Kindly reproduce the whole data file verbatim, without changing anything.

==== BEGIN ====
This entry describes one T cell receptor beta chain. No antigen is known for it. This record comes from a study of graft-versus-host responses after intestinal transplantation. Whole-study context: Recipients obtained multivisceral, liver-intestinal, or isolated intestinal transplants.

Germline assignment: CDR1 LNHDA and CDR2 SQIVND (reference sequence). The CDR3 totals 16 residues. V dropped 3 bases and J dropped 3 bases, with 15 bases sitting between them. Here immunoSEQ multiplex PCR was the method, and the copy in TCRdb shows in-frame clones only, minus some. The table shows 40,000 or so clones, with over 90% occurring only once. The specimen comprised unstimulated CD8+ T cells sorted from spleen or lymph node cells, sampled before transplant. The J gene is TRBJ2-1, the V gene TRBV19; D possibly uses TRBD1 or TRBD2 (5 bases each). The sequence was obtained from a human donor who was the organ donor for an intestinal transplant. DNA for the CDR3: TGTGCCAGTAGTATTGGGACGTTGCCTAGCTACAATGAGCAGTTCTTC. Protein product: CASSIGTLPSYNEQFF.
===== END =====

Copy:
This entry describes one T cell receptor beta chain. No antigen is known for it. This record comes from a study of graft-versus-host responses after intestinal transplantation. Whole-study context: Recipients obtained multivisceral, liver-intestinal, or isolated intestinal transplants.

Germline assignment: CDR1 LNHDA and CDR2 SQIVND (reference sequence). The CDR3 totals 16 residues. V dropped 3 bases and J dropped 3 bases, with 15 bases sitting between them. Here immunoSEQ multiplex PCR was the method, and the copy in TCRdb shows in-frame clones only, minus some. The table shows 40,000 or so clones, with over 90% occurring only once. The specimen comprised unstimulated CD8+ T cells sorted from spleen or lymph node cells, sampled before transplant. The J gene is TRBJ2-1, the V gene TRBV19; D possibly uses TRBD1 or TRBD2 (5 bases each). The sequence was obtained from a human donor who was the organ donor for an intestinal transplant. DNA for the CDR3: TGTGCCAGTAGTATTGGGACGTTGCCTAGCTACAATGAGCAGTTCTTC. Protein product: CASSIGTLPSYNEQFF.